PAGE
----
3. Can you describe a work environment that you would feel really uncomfortable in?
You now know what makes up an ideal work environment for the applicant you’re interviewing.

But, sometimes finding out what a candidate doesn’t want can be just as revealing.

Asking this question is a great way to get a feel for whether your company is the stuff of this interviewee’s dreams—or his very worst nightmares.

If his answer to this question basically sounds like a biography of your office environment? Well, then you know you haven’t found the right match.

4. Who would you consider the ultimate co-worker from any movie, TV show, or book?

There’s a reason that questions about favorite movies, books, or television shows are such popular icebreakers—one short answer can tell you a lot about someone’s personality.

This question is a sneaky way to get a sense of a candidate’s interests outside of the office, while also taking things one step further and illustrating what sorts of people he or she tends to work well with.

Does she say she’d love to be desk mates with Jim Halpert, because she appreciates the pranks and humor he brings into the office? Or, would he love to work with Leslie Knope, because they share that same ambitious, go-getter spirit?

While it might seem like an off-the-wall question, it can really tell you a lot.

Cultural fit is undeniably important when you’re looking to make a new hire.

But, unfortunately, it isn’t something you can simply scan for on a resume or an application – nor do you want to accidentally bias yourself towards people who will hit it off immediately with your existing employees lest you run the risk of building an overly homogenous team.

Employees don’t need to be best friends, but there does need to be a level of mutual respect and understanding.

Ask these four questions in your interviews, and you’re sure to narrow the field and find the very best fit for your company’s culture.

The opinions expressed here by Inc.com columnists are their own, not those of Inc.com.

ad bot
1
1
1
1
Ad Bot

I found this sponsored content on one of the ad networks.

Draw
Deal Colonel
10
1,179
52036
1044

@sukhichd710 @newdduser
@srocks @ros_guy
@dealyogi @A2Zdeals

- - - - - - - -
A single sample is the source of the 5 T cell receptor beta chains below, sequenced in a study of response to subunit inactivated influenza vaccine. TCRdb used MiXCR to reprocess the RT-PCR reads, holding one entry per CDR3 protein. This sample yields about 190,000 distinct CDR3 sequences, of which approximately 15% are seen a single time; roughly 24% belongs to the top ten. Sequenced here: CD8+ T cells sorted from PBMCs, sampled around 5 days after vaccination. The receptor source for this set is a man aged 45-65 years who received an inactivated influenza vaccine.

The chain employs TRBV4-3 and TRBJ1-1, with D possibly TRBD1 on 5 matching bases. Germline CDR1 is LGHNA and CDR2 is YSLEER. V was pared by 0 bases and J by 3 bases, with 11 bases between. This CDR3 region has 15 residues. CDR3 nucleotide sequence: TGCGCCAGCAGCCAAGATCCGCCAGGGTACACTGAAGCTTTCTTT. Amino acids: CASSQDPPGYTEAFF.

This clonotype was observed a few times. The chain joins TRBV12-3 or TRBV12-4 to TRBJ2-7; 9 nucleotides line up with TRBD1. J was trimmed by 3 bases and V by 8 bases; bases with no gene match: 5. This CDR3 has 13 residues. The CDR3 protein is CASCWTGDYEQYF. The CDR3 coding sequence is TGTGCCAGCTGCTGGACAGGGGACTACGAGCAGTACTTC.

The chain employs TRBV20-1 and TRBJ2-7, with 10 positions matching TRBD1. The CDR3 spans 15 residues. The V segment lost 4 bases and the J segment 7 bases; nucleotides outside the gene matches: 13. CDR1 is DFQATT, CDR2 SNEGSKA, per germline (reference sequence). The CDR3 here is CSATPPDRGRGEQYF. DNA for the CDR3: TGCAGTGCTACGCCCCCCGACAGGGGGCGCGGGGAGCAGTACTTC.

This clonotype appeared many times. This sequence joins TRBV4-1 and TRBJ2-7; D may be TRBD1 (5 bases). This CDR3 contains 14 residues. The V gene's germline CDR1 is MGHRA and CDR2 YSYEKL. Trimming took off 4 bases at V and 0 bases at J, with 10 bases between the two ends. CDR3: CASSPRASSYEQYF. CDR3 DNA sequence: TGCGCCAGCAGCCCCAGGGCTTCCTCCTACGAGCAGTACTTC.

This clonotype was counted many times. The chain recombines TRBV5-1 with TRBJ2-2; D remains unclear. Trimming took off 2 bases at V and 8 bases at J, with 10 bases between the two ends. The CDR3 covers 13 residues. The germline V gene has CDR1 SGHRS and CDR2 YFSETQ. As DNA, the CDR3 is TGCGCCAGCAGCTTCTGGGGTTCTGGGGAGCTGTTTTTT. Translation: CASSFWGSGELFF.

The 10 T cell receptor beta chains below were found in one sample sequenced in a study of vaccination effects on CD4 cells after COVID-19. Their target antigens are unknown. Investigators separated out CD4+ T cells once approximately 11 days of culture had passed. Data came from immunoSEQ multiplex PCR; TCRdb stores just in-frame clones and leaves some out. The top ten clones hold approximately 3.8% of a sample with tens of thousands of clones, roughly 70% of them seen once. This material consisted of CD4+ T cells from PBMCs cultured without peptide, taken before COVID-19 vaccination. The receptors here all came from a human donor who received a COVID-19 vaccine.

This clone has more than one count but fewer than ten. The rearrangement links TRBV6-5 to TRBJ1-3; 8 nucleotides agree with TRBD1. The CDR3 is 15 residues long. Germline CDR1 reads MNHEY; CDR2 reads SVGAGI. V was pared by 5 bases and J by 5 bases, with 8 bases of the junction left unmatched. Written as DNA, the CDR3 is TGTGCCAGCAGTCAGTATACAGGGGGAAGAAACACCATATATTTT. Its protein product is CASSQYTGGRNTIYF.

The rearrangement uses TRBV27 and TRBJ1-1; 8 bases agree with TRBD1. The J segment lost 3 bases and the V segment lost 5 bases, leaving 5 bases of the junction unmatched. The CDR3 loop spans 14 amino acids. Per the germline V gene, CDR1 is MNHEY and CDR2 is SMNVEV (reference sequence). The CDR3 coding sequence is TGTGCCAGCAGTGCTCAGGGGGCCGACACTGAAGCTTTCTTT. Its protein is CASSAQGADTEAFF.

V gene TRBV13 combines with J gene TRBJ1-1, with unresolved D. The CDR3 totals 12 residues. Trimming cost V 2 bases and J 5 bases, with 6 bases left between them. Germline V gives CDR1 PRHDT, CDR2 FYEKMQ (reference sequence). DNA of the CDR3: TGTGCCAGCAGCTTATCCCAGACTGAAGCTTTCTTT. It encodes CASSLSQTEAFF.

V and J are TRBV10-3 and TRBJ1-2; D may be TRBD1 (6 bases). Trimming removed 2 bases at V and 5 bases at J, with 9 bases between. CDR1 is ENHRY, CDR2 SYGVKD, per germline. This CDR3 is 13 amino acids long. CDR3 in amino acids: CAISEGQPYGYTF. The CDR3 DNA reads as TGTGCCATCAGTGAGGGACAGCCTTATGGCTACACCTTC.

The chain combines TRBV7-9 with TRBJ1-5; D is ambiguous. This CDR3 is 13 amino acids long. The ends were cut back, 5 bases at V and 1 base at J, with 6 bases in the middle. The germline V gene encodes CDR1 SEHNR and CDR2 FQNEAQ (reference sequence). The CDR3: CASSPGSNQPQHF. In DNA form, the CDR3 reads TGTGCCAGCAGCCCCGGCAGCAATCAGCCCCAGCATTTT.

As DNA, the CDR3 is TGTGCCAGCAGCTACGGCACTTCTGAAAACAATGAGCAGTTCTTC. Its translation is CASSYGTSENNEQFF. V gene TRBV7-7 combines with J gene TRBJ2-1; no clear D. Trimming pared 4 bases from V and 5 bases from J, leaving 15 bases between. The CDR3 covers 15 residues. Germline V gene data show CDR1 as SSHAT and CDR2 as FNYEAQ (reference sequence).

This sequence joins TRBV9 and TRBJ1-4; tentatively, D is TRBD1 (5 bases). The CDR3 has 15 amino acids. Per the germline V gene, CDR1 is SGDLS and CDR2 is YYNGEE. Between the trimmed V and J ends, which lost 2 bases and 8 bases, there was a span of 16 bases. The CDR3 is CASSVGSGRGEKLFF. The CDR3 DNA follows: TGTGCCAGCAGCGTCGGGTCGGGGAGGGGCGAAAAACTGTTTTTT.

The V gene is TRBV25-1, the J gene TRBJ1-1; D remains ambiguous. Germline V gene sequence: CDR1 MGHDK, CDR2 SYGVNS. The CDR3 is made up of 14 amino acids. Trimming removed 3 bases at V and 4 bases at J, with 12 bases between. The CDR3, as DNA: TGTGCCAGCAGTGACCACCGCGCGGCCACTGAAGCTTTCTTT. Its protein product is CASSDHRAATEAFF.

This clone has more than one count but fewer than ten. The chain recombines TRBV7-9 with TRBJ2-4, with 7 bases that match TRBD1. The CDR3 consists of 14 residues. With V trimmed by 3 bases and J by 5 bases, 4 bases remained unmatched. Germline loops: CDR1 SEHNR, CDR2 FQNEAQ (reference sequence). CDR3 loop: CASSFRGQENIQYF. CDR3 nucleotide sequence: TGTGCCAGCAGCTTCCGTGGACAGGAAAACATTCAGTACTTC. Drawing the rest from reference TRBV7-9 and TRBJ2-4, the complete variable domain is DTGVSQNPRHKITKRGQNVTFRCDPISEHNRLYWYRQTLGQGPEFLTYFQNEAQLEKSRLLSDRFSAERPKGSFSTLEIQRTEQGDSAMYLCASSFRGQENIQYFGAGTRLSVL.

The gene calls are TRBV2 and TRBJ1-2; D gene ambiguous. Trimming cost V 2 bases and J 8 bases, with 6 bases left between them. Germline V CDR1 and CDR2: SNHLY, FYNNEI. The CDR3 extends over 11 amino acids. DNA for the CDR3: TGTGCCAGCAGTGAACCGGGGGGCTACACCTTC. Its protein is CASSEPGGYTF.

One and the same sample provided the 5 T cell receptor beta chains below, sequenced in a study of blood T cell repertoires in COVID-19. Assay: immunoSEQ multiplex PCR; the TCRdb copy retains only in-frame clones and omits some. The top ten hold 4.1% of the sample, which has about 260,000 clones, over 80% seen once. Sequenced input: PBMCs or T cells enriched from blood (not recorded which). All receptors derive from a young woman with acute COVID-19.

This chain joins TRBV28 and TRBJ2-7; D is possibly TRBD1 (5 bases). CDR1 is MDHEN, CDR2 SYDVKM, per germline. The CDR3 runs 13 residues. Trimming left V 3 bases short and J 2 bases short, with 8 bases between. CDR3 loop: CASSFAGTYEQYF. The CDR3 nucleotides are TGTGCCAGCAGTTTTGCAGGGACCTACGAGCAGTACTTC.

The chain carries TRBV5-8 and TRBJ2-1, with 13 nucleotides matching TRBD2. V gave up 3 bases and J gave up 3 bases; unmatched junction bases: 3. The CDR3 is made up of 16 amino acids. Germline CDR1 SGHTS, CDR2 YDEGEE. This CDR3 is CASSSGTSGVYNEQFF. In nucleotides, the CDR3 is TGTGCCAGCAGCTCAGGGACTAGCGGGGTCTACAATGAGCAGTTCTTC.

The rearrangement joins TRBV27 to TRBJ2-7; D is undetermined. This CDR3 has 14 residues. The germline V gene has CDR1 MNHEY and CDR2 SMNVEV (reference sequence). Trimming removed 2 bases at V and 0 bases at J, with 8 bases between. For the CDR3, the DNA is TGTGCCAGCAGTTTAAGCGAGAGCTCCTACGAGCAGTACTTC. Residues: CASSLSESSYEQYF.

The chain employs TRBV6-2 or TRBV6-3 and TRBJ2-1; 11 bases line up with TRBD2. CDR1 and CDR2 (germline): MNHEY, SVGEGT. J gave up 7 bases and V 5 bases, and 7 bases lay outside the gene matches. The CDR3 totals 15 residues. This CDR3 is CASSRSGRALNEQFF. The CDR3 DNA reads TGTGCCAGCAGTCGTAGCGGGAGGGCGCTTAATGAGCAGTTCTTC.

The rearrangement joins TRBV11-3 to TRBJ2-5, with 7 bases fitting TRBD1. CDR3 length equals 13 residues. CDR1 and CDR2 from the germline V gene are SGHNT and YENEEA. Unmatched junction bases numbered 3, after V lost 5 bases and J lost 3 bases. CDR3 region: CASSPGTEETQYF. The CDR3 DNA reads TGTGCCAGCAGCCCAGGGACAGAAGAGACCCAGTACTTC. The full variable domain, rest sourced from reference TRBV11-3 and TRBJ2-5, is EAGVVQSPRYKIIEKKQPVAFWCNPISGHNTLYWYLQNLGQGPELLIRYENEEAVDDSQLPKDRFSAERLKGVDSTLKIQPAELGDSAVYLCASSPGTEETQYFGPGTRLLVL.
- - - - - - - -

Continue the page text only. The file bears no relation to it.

@@sweet_pulp2004@@ @Tejaa
@win_edge @prinkle

STRATEGY

How to trick your brain into remembering someone’s name the first time you hear it
Danielle Page, Everup

Your HR manager asks you to show your new coworker the ropes.

You take her through the office kitchen, show her where the good snacks are hidden and point out the lounge area she can use if she wants to get away from her desk.

Then you bring her over to the sales team to introduce her.

But just as you’re about to make the introduction, you realize that you can’t remember her name for the life of you.

It happens to the best of us. Why? Because our brains are hardwired to remember visual details, like what a person’s face looks like, but they aren’t trained to retain arbitrary details-like the name of the new girl or the barista that makes your coffee every single morning.

What’s in a name?

We’re all given a name at random that we are then identified by for the rest of our lives (although your parents would argue that their favorite 80’s singer had a large influence).

But since our names aren’t grounded in any specific information, our brain struggles to retain them. David Badre, an associate professor of cognitive, linguistic and psychological sciences at Brown University, explained the process to Mic. “We don’t arbitrarily stick things in file drawers in our head,” he said. "For someone who really likes baseball, it’s incredibly easy for them to learn new facts about baseball.

Part of that is because you have a big existing knowledge structure, and you can use that to learn new information. But if you’re asked to memorize random things – obscure facts, for example – you don’t have the benefit of knowing all those existing structures. Names are kind of the same thing."

How to trick your brain into remembering
So your brain is not going to miraculously remember your new colleagues name on its own. Here are a few ways to trick it into storing the information in your long-term memory file cabinet.

1. Make eye contact

If you were head down in your work when you met your new co-worker or were too busy giving them the once over to make proper eye contact, you’ve got less of a shot of remembering their name. A study done on eye fixation patterns found that those who remembered names linked with faces spent more time looking into the eyes of the person they were being introduced to.

2. Repeat their name

Our brain has two different types of memory: short-term and long-term. Our short-term memory can only hold so much information, which is often why names get lost in the ether after a brief introduction. Repetition has been proven to help move facts that are stored in our short-term memory over to the more permanent memory in our brains cortex.

When you’re being introduced to someone, say their name out loud, then to yourself, and then out loud again after you’ve concluded your interaction.

3. Use visual associations